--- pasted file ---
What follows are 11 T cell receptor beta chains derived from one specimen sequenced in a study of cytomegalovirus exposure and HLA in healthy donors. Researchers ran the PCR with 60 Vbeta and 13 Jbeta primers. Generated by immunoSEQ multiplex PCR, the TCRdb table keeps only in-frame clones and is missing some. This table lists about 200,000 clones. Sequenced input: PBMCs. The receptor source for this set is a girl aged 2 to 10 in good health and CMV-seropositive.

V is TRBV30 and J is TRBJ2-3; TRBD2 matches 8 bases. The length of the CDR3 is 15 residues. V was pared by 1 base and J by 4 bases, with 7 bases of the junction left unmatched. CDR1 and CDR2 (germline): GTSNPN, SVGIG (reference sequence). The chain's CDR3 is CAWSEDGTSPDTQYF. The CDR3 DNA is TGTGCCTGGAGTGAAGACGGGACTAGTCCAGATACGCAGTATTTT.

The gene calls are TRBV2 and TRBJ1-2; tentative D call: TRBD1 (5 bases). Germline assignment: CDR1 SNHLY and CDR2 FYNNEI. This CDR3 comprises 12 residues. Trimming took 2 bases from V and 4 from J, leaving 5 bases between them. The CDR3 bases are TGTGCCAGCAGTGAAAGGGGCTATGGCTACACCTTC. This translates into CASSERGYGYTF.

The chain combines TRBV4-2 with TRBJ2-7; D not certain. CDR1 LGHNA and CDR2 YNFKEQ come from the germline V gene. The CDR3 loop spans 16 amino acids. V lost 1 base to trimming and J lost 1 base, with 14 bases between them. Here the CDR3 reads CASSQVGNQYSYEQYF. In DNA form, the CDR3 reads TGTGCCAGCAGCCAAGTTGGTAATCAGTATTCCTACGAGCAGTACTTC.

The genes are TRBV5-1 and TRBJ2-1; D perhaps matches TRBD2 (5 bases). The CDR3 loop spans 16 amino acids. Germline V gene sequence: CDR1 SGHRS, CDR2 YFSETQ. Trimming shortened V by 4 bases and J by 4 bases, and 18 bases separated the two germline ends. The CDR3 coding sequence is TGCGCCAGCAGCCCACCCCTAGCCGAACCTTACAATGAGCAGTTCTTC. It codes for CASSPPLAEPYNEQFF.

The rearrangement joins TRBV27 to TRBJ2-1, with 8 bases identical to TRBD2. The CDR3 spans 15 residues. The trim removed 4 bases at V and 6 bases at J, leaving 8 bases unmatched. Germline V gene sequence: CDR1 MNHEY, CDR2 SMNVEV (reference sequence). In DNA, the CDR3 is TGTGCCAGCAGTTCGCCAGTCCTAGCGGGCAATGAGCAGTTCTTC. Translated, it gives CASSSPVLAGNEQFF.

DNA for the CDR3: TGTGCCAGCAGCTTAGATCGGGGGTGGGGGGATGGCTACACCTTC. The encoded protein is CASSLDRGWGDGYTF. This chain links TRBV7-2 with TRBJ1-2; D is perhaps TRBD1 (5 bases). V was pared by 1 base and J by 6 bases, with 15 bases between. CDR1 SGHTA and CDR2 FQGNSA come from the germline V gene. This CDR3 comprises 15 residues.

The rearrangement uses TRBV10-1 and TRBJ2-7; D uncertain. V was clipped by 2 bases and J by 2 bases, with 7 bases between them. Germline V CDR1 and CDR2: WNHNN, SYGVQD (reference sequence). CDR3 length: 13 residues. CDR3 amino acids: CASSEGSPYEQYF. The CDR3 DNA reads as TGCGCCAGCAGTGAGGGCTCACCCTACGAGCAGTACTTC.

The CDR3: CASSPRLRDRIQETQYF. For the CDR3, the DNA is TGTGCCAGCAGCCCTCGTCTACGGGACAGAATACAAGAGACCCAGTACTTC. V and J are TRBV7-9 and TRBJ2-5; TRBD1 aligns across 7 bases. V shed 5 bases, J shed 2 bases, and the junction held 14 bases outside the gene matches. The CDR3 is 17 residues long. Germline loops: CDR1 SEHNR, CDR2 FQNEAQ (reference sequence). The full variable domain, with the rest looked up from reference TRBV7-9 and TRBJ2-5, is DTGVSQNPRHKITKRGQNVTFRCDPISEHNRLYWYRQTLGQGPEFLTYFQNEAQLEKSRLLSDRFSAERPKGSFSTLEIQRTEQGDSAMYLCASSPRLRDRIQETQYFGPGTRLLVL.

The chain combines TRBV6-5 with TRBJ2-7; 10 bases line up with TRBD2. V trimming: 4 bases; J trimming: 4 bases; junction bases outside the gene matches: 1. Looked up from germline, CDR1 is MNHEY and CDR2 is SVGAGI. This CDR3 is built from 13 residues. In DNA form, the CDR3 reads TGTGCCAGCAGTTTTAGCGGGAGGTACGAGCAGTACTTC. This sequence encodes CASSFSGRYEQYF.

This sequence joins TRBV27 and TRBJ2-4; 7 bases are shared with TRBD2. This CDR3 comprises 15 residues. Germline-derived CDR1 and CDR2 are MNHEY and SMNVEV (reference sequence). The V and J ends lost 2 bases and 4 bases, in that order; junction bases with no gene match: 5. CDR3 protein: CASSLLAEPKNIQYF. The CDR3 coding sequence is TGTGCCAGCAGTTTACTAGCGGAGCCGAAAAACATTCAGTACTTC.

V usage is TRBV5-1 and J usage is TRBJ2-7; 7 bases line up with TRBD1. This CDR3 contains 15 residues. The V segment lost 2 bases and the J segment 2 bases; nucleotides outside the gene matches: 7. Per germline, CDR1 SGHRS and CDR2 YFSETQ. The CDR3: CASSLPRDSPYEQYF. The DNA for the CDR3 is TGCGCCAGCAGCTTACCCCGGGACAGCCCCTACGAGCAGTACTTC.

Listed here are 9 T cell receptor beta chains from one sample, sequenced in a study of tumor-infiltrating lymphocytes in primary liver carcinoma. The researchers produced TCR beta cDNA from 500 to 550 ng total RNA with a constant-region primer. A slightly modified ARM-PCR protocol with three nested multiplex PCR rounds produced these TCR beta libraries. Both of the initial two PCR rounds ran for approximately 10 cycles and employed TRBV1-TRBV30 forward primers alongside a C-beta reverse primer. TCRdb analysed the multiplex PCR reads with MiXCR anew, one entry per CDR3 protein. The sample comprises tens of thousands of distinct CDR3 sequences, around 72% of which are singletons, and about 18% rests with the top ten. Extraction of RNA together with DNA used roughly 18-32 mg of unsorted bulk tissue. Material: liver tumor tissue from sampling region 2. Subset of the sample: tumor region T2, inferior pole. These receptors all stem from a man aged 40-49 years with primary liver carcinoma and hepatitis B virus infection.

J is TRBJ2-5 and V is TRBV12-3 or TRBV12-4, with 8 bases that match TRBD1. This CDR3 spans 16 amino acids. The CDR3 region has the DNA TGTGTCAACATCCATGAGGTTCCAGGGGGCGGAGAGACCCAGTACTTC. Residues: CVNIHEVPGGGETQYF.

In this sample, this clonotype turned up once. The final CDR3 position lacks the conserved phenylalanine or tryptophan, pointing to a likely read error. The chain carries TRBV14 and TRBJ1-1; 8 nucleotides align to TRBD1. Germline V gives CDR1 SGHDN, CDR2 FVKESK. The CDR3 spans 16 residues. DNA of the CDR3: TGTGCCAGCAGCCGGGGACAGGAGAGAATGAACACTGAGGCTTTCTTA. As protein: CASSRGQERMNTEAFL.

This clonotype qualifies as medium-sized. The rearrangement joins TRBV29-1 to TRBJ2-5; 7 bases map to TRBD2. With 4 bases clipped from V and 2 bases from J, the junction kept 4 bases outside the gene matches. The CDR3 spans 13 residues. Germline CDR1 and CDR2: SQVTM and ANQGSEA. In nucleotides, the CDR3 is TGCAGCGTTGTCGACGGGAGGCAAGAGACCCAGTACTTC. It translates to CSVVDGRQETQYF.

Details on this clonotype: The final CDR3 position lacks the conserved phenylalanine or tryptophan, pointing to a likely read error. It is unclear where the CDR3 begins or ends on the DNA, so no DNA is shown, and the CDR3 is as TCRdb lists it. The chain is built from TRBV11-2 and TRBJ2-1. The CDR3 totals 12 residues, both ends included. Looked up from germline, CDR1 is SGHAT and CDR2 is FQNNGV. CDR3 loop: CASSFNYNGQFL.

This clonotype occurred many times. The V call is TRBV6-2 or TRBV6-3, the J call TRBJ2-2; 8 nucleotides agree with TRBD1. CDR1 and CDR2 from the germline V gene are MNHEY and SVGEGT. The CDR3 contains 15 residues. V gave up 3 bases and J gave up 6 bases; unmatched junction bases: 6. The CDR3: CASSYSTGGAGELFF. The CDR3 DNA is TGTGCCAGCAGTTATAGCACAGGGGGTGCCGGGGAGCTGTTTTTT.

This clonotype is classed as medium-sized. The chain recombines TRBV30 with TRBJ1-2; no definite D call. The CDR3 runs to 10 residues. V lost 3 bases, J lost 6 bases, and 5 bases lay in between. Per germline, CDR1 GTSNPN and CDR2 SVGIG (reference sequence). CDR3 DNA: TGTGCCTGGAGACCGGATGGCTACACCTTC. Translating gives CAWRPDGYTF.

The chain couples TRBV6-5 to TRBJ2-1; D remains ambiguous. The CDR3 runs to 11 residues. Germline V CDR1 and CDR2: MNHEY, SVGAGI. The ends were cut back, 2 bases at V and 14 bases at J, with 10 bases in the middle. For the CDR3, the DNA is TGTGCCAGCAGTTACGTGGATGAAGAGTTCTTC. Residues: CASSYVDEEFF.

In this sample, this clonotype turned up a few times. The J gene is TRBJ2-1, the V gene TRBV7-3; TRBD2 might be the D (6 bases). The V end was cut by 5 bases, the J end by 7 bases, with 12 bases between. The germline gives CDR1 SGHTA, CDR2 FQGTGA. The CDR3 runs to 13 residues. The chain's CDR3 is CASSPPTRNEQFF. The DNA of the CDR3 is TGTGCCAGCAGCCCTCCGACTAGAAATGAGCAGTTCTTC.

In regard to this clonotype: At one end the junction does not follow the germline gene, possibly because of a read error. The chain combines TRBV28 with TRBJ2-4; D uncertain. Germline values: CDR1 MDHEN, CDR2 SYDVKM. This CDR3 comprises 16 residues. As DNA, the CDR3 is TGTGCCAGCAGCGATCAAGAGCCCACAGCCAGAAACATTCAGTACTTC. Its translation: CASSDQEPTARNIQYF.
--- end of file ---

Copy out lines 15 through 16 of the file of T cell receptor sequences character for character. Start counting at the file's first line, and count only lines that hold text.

In this sample, this clonotype turned up once. The final CDR3 position lacks the conserved phenylalanine or tryptophan, pointing to a likely read error. The chain carries TRBV14 and TRBJ1-1; 8 nucleotides align to TRBD1. Germline V gives CDR1 SGHDN, CDR2 FVKESK. The CDR3 spans 16 residues. DNA of the CDR3: TGTGCCAGCAGCCGGGGACAGGAGAGAATGAACACTGAGGCTTTCTTA. As protein: CASSRGQERMNTEAFL.

This clonotype qualifies as medium-sized. The rearrangement joins TRBV29-1 to TRBJ2-5; 7 bases map to TRBD2. With 4 bases clipped from V and 2 bases from J, the junction kept 4 bases outside the gene matches. The CDR3 spans 13 residues. Germline CDR1 and CDR2: SQVTM and ANQGSEA. In nucleotides, the CDR3 is TGCAGCGTTGTCGACGGGAGGCAAGAGACCCAGTACTTC. It translates to CSVVDGRQETQYF.